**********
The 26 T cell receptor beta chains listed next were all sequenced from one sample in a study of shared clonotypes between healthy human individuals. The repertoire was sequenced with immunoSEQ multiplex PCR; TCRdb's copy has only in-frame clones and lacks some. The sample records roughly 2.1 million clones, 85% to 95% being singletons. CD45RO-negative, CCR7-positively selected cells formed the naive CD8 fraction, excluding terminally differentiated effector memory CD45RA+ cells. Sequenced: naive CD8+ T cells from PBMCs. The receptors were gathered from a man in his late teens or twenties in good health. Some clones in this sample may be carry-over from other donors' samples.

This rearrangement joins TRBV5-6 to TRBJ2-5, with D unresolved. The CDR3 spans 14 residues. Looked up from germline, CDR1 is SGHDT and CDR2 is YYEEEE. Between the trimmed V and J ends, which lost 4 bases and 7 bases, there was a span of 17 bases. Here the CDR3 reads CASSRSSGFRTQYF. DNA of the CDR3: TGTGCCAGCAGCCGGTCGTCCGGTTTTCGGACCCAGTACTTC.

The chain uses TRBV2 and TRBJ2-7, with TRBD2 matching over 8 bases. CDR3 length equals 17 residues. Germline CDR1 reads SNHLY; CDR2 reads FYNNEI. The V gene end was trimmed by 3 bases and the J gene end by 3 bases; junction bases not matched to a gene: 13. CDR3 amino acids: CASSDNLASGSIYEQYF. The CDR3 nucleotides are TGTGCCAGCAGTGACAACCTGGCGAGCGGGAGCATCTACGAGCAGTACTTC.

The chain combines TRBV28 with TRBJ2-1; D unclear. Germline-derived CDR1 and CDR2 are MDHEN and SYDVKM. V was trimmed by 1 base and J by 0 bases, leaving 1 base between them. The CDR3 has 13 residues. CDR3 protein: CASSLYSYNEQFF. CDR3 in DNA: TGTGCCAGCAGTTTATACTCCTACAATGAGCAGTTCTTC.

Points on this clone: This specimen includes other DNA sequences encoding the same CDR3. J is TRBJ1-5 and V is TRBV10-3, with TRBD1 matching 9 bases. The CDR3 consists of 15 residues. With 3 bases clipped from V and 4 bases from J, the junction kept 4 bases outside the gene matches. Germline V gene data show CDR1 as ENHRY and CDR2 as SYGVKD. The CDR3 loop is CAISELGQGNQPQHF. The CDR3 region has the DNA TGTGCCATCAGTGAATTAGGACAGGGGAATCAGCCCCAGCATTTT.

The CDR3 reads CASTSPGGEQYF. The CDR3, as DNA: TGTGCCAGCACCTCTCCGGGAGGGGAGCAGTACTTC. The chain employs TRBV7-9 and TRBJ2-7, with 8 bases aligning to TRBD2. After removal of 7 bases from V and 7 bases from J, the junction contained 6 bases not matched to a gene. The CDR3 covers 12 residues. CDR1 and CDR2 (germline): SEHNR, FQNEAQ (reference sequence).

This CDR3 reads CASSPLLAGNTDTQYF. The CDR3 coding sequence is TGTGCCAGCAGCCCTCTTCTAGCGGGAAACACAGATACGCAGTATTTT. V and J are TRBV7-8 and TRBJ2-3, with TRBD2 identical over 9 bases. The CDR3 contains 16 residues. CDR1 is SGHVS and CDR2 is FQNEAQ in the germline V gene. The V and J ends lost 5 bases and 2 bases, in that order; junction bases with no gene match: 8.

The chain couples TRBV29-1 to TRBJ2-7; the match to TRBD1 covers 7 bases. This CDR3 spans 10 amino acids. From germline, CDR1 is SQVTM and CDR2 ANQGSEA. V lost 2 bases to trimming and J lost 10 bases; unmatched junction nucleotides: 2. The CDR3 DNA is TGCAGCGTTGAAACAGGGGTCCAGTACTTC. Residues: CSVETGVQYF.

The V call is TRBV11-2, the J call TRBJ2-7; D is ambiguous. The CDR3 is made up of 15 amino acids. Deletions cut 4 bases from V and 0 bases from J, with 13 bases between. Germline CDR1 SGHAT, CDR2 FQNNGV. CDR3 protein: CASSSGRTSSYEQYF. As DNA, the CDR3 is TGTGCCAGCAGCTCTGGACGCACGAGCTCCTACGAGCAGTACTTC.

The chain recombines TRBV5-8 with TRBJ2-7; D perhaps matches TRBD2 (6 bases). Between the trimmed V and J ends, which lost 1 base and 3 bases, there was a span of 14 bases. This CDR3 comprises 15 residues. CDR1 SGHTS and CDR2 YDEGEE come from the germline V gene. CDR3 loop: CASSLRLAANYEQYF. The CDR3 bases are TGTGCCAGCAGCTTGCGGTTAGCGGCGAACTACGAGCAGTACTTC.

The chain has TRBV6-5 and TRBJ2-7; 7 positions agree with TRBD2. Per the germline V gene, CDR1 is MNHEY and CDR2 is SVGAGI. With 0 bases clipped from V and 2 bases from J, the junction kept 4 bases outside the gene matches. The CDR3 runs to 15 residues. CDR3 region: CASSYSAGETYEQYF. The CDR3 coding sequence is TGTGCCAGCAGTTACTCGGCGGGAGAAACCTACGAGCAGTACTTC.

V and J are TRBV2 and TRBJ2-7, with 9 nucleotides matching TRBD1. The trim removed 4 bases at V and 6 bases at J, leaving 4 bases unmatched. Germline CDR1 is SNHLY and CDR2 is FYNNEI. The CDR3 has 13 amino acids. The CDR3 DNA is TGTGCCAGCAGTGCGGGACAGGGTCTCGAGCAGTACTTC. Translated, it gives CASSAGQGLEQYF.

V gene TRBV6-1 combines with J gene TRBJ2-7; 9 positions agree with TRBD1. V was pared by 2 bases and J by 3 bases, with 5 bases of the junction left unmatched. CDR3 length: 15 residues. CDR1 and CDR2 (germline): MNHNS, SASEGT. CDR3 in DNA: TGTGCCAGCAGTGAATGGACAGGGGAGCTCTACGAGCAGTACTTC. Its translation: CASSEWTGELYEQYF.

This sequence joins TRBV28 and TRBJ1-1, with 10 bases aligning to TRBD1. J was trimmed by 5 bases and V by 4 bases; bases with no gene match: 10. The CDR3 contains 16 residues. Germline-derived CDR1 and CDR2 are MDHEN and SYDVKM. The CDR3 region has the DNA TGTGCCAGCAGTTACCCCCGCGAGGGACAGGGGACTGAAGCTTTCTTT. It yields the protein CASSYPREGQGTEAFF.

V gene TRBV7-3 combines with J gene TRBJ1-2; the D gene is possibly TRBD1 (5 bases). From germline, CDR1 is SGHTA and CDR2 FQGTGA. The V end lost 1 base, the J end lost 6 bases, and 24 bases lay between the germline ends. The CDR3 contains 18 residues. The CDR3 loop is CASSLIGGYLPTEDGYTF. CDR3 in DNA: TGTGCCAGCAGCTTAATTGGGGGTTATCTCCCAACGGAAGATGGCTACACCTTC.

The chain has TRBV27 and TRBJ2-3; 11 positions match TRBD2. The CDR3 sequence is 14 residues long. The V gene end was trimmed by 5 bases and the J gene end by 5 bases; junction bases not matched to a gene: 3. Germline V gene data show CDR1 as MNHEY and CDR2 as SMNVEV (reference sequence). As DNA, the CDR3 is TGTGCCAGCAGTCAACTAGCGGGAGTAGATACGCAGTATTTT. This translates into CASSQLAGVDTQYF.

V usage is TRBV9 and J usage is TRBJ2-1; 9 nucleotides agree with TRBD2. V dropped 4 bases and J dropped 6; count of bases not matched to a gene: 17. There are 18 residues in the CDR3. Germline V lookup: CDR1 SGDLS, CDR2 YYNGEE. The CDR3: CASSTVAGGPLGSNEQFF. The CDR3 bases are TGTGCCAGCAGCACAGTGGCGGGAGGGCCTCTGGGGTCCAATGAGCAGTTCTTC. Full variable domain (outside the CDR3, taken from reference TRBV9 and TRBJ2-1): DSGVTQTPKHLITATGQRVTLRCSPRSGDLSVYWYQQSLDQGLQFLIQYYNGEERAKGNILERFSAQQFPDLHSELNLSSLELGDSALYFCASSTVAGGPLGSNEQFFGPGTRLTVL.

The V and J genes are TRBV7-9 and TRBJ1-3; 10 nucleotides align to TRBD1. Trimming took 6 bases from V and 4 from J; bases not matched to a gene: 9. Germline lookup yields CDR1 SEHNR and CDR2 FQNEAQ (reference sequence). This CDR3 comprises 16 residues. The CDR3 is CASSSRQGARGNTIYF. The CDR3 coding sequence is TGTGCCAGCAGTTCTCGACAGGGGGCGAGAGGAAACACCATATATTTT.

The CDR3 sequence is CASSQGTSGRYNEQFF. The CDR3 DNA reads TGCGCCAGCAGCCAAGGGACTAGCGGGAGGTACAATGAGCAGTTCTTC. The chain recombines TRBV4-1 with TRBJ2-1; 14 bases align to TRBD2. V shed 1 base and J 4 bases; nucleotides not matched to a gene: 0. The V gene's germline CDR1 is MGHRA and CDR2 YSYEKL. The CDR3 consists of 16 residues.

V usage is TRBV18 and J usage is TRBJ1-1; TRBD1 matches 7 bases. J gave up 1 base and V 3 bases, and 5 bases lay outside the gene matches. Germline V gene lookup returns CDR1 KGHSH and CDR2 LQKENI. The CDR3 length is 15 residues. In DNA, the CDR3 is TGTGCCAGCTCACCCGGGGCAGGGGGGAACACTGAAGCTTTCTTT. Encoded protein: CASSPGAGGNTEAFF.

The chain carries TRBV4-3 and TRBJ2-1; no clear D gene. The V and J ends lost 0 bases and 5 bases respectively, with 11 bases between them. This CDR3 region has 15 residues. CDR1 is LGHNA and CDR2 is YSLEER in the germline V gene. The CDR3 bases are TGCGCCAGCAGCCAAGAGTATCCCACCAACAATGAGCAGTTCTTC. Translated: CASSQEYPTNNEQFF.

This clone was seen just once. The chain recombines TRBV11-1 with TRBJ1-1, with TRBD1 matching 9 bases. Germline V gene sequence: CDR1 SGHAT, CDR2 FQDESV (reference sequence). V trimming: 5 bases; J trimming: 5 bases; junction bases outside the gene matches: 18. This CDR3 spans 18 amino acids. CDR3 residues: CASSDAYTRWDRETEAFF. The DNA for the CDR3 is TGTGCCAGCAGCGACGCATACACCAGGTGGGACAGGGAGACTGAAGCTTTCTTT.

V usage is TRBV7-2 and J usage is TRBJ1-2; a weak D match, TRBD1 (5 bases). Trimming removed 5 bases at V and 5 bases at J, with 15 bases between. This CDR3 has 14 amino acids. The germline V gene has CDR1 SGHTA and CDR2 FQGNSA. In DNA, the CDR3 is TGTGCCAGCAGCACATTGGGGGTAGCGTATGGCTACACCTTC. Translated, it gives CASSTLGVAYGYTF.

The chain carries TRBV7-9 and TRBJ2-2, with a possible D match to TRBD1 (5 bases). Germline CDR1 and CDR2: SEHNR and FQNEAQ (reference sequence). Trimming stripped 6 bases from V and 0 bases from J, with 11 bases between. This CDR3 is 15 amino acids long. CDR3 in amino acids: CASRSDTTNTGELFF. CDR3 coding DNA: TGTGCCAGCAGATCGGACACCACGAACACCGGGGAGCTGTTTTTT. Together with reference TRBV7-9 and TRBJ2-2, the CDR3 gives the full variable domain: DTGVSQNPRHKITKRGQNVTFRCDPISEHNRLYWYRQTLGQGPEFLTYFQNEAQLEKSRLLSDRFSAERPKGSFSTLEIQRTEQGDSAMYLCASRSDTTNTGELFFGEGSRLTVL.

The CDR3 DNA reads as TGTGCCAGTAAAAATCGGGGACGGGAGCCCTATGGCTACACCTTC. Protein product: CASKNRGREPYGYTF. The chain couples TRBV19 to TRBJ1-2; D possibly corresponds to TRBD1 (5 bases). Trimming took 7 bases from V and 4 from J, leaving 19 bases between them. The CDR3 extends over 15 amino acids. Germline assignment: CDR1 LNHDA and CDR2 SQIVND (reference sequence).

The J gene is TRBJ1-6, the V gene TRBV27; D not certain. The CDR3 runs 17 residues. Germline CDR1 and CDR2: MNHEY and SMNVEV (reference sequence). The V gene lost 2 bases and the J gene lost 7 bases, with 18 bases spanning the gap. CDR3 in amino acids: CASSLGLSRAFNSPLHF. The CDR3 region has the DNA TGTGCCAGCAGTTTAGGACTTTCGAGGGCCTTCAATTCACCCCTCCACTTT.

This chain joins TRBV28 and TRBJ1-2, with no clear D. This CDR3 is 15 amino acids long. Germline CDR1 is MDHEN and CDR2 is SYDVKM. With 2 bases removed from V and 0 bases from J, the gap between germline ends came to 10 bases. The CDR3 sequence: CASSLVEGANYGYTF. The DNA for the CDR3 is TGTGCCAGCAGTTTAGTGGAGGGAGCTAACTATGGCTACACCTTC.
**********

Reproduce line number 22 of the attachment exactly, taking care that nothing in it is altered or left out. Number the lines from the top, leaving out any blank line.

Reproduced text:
This clone was seen just once. The chain recombines TRBV11-1 with TRBJ1-1, with TRBD1 matching 9 bases. Germline V gene sequence: CDR1 SGHAT, CDR2 FQDESV (reference sequence). V trimming: 5 bases; J trimming: 5 bases; junction bases outside the gene matches: 18. This CDR3 spans 18 amino acids. CDR3 residues: CASSDAYTRWDRETEAFF. The DNA for the CDR3 is TGTGCCAGCAGCGACGCATACACCAGGTGGGACAGGGAGACTGAAGCTTTCTTT.